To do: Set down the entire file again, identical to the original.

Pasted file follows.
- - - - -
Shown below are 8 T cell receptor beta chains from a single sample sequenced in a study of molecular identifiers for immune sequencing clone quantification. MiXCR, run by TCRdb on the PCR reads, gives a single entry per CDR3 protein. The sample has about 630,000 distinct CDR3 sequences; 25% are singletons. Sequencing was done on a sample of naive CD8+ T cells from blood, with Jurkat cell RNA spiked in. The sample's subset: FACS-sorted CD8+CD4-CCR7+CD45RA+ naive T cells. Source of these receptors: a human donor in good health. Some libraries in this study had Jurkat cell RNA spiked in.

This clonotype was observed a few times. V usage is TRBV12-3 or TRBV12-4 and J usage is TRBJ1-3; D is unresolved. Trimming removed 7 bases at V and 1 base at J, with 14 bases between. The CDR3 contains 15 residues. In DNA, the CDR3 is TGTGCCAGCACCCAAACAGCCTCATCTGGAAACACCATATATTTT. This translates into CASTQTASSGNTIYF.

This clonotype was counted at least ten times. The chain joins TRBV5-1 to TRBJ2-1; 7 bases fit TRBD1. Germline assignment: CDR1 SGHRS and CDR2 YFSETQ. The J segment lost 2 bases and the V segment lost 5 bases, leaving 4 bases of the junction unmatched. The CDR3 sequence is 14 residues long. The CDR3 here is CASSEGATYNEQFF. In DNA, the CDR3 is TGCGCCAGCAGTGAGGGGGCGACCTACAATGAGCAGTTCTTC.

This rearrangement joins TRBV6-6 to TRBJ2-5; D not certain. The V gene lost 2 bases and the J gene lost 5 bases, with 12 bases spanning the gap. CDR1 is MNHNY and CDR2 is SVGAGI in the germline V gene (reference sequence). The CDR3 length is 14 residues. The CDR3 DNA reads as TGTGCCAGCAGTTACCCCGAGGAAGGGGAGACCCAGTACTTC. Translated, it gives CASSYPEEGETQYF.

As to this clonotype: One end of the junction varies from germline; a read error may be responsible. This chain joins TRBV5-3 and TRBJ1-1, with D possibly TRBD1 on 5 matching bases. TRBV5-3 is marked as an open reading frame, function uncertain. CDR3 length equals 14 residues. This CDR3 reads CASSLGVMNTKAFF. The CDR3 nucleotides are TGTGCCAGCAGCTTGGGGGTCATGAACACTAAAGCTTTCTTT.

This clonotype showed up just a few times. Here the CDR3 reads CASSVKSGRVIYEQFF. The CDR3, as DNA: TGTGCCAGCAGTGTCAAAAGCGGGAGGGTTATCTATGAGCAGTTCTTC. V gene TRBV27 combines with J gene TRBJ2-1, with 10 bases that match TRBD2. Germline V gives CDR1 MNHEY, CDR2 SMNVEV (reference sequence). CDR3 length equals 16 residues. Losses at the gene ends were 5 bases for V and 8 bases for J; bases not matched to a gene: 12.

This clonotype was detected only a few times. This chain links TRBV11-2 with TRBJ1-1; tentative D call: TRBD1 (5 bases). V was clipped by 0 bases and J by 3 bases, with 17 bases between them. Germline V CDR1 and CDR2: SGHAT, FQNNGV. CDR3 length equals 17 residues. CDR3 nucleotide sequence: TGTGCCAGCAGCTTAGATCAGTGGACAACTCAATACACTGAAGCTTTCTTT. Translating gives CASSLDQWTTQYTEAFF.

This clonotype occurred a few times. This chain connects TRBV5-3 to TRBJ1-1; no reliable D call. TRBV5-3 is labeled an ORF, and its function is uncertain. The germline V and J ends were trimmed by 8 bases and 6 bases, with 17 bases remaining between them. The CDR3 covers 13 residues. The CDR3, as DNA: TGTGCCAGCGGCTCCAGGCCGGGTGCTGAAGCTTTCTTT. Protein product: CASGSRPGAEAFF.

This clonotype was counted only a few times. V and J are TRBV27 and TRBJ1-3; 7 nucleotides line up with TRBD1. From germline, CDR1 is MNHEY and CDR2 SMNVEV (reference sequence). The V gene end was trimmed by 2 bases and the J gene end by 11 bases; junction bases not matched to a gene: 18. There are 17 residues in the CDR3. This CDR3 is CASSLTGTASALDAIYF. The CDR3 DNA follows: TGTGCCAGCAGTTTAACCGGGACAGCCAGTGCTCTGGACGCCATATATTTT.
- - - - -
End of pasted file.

Shown below are 8 T cell receptor beta chains from a single sample sequenced in a study of molecular identifiers for immune sequencing clone quantification. MiXCR, run by TCRdb on the PCR reads, gives a single entry per CDR3 protein. The sample has about 630,000 distinct CDR3 sequences; 25% are singletons. Sequencing was done on a sample of naive CD8+ T cells from blood, with Jurkat cell RNA spiked in. The sample's subset: FACS-sorted CD8+CD4-CCR7+CD45RA+ naive T cells. Source of these receptors: a human donor in good health. Some libraries in this study had Jurkat cell RNA spiked in.

This clonotype was observed a few times. V usage is TRBV12-3 or TRBV12-4 and J usage is TRBJ1-3; D is unresolved. Trimming removed 7 bases at V and 1 base at J, with 14 bases between. The CDR3 contains 15 residues. In DNA, the CDR3 is TGTGCCAGCACCCAAACAGCCTCATCTGGAAACACCATATATTTT. This translates into CASTQTASSGNTIYF.

This clonotype was counted at least ten times. The chain joins TRBV5-1 to TRBJ2-1; 7 bases fit TRBD1. Germline assignment: CDR1 SGHRS and CDR2 YFSETQ. The J segment lost 2 bases and the V segment lost 5 bases, leaving 4 bases of the junction unmatched. The CDR3 sequence is 14 residues long. The CDR3 here is CASSEGATYNEQFF. In DNA, the CDR3 is TGCGCCAGCAGTGAGGGGGCGACCTACAATGAGCAGTTCTTC.

This rearrangement joins TRBV6-6 to TRBJ2-5; D not certain. The V gene lost 2 bases and the J gene lost 5 bases, with 12 bases spanning the gap. CDR1 is MNHNY and CDR2 is SVGAGI in the germline V gene (reference sequence). The CDR3 length is 14 residues. The CDR3 DNA reads as TGTGCCAGCAGTTACCCCGAGGAAGGGGAGACCCAGTACTTC. Translated, it gives CASSYPEEGETQYF.

As to this clonotype: One end of the junction varies from germline; a read error may be responsible. This chain joins TRBV5-3 and TRBJ1-1, with D possibly TRBD1 on 5 matching bases. TRBV5-3 is marked as an open reading frame, function uncertain. CDR3 length equals 14 residues. This CDR3 reads CASSLGVMNTKAFF. The CDR3 nucleotides are TGTGCCAGCAGCTTGGGGGTCATGAACACTAAAGCTTTCTTT.

This clonotype showed up just a few times. Here the CDR3 reads CASSVKSGRVIYEQFF. The CDR3, as DNA: TGTGCCAGCAGTGTCAAAAGCGGGAGGGTTATCTATGAGCAGTTCTTC. V gene TRBV27 combines with J gene TRBJ2-1, with 10 bases that match TRBD2. Germline V gives CDR1 MNHEY, CDR2 SMNVEV (reference sequence). CDR3 length equals 16 residues. Losses at the gene ends were 5 bases for V and 8 bases for J; bases not matched to a gene: 12.

This clonotype was detected only a few times. This chain links TRBV11-2 with TRBJ1-1; tentative D call: TRBD1 (5 bases). V was clipped by 0 bases and J by 3 bases, with 17 bases between them. Germline V CDR1 and CDR2: SGHAT, FQNNGV. CDR3 length equals 17 residues. CDR3 nucleotide sequence: TGTGCCAGCAGCTTAGATCAGTGGACAACTCAATACACTGAAGCTTTCTTT. Translating gives CASSLDQWTTQYTEAFF.

This clonotype occurred a few times. This chain connects TRBV5-3 to TRBJ1-1; no reliable D call. TRBV5-3 is labeled an ORF, and its function is uncertain. The germline V and J ends were trimmed by 8 bases and 6 bases, with 17 bases remaining between them. The CDR3 covers 13 residues. The CDR3, as DNA: TGTGCCAGCGGCTCCAGGCCGGGTGCTGAAGCTTTCTTT. Protein product: CASGSRPGAEAFF.

This clonotype was counted only a few times. V and J are TRBV27 and TRBJ1-3; 7 nucleotides line up with TRBD1. From germline, CDR1 is MNHEY and CDR2 SMNVEV (reference sequence). The V gene end was trimmed by 2 bases and the J gene end by 11 bases; junction bases not matched to a gene: 18. There are 17 residues in the CDR3. This CDR3 is CASSLTGTASALDAIYF. The CDR3 DNA follows: TGTGCCAGCAGTTTAACCGGGACAGCCAGTGCTCTGGACGCCATATATTTT.